Available in simple round forms of black or white glazed faience, the Eva Solo Orchid Pot has a nylon wick at the base, which allows your orchids to sip just as much as they need without swamping them: Simply pour the water through the hole in the side. ($69, Counterpoint Home)
7. Eva Solo Self-Watering Herb Pots
© Eva Solo
For some reason, I just can't keep rosemary alive. Probably because it doesn't get enough light, but the Eva Solo Self-Watering Herb Pot will at least rule out the water issue, thanks to the nylon "roots" at the bottom of the pot that draw water up.
Subtly transparent, this pot also puts the plant in the spotlight, verses the pot.
The manufacturer says:
The vase reservoir can hold enough water for the plant to only need watering once a week, and possibly less frequently, depending on the circumstances.
($42, Emmo Home)
8. Self-Watering Wicker-Look Planter
© Plow & Hearth
I've spent this article talking about inside planters, but hey, maybe you want one that goes inside and out: The long tapered cube Cottage Planter From Plow & Hearth is conveniently suitable for both.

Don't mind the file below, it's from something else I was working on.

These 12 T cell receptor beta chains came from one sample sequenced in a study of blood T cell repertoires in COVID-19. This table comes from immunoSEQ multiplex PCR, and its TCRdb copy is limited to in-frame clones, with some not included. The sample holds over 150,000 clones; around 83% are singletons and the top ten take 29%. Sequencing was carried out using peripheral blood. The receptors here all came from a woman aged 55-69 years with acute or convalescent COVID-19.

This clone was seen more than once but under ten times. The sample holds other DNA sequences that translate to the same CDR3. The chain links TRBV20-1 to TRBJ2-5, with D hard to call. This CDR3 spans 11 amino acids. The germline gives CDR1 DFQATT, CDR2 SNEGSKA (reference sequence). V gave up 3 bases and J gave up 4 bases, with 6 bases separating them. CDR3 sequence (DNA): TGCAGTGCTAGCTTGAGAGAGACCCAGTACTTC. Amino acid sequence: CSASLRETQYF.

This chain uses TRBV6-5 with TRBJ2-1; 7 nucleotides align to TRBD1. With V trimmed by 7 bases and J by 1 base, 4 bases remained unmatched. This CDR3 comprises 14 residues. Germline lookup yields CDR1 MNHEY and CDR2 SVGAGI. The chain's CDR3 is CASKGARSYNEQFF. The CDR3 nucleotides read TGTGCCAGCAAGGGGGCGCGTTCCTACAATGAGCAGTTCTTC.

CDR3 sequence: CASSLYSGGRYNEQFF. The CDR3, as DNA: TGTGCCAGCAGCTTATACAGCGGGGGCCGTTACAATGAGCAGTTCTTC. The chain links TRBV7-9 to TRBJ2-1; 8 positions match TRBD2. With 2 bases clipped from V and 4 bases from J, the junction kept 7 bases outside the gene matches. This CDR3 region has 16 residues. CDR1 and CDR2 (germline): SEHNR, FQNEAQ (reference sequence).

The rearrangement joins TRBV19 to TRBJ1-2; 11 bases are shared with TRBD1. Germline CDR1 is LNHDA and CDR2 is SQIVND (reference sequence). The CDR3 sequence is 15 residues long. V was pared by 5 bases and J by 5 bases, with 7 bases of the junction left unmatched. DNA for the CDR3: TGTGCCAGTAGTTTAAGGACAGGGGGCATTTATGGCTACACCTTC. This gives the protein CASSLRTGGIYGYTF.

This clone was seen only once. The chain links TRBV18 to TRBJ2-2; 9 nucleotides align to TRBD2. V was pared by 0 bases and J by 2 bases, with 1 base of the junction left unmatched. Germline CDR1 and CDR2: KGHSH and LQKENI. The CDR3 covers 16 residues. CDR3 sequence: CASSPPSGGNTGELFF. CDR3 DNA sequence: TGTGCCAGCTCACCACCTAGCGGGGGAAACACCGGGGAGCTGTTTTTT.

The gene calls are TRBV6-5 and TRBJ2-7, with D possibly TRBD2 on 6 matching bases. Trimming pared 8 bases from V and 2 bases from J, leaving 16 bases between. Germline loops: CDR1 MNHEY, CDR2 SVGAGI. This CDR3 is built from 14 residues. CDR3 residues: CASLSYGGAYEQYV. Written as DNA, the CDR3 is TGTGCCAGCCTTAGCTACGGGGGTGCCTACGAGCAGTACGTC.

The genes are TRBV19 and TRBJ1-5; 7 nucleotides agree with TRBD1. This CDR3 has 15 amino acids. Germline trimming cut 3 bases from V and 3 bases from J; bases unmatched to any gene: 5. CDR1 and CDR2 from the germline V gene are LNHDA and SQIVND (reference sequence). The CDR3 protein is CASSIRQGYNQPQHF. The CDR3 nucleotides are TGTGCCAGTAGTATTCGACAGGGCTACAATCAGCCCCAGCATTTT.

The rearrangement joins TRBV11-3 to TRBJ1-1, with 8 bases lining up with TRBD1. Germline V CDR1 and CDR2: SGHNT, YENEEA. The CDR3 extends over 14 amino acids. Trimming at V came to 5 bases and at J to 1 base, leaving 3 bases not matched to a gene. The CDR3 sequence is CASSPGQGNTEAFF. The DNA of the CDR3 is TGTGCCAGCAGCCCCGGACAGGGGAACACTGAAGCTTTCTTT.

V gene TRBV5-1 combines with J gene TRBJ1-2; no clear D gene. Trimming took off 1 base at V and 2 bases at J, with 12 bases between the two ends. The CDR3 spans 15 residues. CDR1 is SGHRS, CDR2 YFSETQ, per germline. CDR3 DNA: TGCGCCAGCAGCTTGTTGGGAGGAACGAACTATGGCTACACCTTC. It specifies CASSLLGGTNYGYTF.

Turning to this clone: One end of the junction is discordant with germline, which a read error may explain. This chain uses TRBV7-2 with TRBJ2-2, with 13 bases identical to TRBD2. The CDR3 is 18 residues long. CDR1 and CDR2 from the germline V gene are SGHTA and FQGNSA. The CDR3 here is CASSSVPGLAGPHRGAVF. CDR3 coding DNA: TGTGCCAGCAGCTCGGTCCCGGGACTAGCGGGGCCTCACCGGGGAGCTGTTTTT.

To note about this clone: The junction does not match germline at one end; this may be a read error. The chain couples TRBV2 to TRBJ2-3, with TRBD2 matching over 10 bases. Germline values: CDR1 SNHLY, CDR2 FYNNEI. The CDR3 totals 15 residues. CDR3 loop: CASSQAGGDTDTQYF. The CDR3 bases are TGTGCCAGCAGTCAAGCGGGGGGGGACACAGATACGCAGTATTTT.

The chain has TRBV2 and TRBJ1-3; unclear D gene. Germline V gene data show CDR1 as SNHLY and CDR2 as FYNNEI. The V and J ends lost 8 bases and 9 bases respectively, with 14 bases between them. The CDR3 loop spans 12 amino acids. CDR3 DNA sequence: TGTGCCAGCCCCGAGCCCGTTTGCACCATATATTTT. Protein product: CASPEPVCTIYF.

Available in mocha and white, in two sizes (16-inch square by 30-inch or 12-inch square by 22-inch,) the planter looks wicker -- but is actually weather-and UV-resistant woven plastic resin -- and can make your plants "entirely self-sufficient for 1-12 weeks, depending on the size of your planter and plant," according to the company, with the included separator piece that creates a reservoire of water at the base of the plant.
Perks include a removable liner and integrated handle for easy lifting out for watering, transport, or root trimming.